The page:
In Japan, not only the climate, the characteristics as well as the values of the locals are different for each prefecture. And, knowing these common senses of the locals will help make your trip even smoother. This series are about the “real locals image” that is different from the normal tourist image. This time, we will introduce Saga prefecture, a place even for Japanese is less known, in Kyushu district.
The locals are humble, with the samurai spirits rooted in mind
The basic spirits of samurais who ruled this place in Edo period are still deep rooted in the minds of the people here. They are very humble as they value steady effort as a virtue. And then? Because of their humility, their charms are less known to the outside.
They are simple, honest and methodical
People in Saga work the longest hours in Japan. Instead of spending money for food and entertainment, they prefer to use more money in insurance. There is a famous saying about their frugality which goes like this “Even grass does not grow at where Saga people has passed”. The amount of garbage per person in Saga is the least in Japan. Most of them are hardworking and firm. Their prefectural characteristics are linked to the image of stubborn and perseverance.
Most tableware in their houses are Arita ware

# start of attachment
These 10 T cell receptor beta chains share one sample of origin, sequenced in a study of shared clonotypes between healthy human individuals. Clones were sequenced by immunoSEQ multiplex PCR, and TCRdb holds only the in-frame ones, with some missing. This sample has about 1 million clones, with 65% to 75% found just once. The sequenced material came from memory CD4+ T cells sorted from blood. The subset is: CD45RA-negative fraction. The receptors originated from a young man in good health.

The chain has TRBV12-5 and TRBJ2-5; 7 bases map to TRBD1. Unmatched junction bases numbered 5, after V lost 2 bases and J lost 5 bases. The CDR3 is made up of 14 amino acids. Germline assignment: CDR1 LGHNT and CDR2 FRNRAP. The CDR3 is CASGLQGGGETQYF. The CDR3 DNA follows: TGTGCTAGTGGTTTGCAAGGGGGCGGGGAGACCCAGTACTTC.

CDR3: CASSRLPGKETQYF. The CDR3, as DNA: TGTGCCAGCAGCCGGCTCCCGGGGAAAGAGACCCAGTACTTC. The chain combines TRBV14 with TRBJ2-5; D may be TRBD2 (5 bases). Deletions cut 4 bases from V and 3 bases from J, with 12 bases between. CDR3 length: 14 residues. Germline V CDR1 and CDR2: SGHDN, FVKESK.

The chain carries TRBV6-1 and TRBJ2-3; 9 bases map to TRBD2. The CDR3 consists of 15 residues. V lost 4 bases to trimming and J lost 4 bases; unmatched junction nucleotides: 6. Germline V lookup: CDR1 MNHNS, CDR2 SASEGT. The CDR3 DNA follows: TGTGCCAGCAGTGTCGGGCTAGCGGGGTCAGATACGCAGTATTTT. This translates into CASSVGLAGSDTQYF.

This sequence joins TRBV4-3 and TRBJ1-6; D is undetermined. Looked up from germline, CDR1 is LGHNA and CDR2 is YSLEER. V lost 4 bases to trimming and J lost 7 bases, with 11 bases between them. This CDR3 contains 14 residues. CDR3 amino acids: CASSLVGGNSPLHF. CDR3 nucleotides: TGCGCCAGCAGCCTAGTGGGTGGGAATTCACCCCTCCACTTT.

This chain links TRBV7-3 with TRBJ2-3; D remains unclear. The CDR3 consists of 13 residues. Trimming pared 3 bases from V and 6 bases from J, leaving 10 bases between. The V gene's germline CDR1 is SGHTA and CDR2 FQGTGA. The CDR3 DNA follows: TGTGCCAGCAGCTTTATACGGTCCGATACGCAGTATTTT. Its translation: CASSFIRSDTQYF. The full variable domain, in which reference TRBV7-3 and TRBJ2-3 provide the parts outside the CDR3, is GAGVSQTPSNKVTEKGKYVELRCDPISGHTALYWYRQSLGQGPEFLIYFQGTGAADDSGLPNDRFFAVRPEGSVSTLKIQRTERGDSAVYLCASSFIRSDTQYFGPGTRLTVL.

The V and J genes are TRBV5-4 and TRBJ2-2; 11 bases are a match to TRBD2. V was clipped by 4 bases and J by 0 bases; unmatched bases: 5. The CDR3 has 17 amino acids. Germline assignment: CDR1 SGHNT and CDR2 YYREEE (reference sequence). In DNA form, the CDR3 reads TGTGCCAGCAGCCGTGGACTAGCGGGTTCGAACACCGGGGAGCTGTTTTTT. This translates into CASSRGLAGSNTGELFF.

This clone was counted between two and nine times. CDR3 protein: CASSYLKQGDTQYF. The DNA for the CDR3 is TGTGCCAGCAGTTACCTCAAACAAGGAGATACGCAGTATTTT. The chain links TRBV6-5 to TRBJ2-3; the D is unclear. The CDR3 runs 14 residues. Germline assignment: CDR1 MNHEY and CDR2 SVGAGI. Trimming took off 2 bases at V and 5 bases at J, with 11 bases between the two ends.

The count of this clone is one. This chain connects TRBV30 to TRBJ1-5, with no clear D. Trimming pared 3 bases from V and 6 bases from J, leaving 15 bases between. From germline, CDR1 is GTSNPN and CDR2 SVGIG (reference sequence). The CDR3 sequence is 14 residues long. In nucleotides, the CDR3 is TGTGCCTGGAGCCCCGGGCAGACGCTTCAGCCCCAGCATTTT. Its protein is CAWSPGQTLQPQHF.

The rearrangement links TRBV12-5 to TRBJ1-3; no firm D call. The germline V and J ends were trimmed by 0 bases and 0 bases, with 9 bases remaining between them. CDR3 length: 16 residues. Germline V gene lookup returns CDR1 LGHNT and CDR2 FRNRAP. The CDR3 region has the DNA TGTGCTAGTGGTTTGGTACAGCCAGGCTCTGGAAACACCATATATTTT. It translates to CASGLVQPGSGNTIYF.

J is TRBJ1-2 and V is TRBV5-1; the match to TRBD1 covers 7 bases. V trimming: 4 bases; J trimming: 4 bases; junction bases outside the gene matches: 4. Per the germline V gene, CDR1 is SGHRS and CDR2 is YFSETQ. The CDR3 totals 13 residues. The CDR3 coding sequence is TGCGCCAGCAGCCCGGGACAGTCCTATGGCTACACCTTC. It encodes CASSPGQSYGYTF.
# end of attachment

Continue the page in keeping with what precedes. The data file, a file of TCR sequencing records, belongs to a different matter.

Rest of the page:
Saga prefecture is where the world famous Arita ware is made and the birthplace of Japanese porcelain. Even the plates and bowls in ramen restaurants and schools are of Arita ware. Whenever the locals see a porcelain tableware, they can’t help turning it over to check if it is from Arita.
Abundance in seafood, beef and forest, and extremely cheap
Genkai Sea at the north and Ariake Sea at the south, Saga is surrounded by seas and have abundance of fresh seafood that as long you can sell, you can catch as many as you can. Well, whether these can be sold or not… and that’s why, the seafood here can be eaten at an extremely low price. And, perhaps they are also very good at breeding cows, the A5-ranked Saga cows can produce lots of meat and are very cheap.
Another interesting thing here is that if you purchase a land, you also get free forest that comes with it.
In Japan, there are many strange “prefectural characteristics” that are unique to each prefecture and not applicable to others. Please also check out our next article in this series! Please comment and tell us which other prefecture’s characteristics that you would like to know!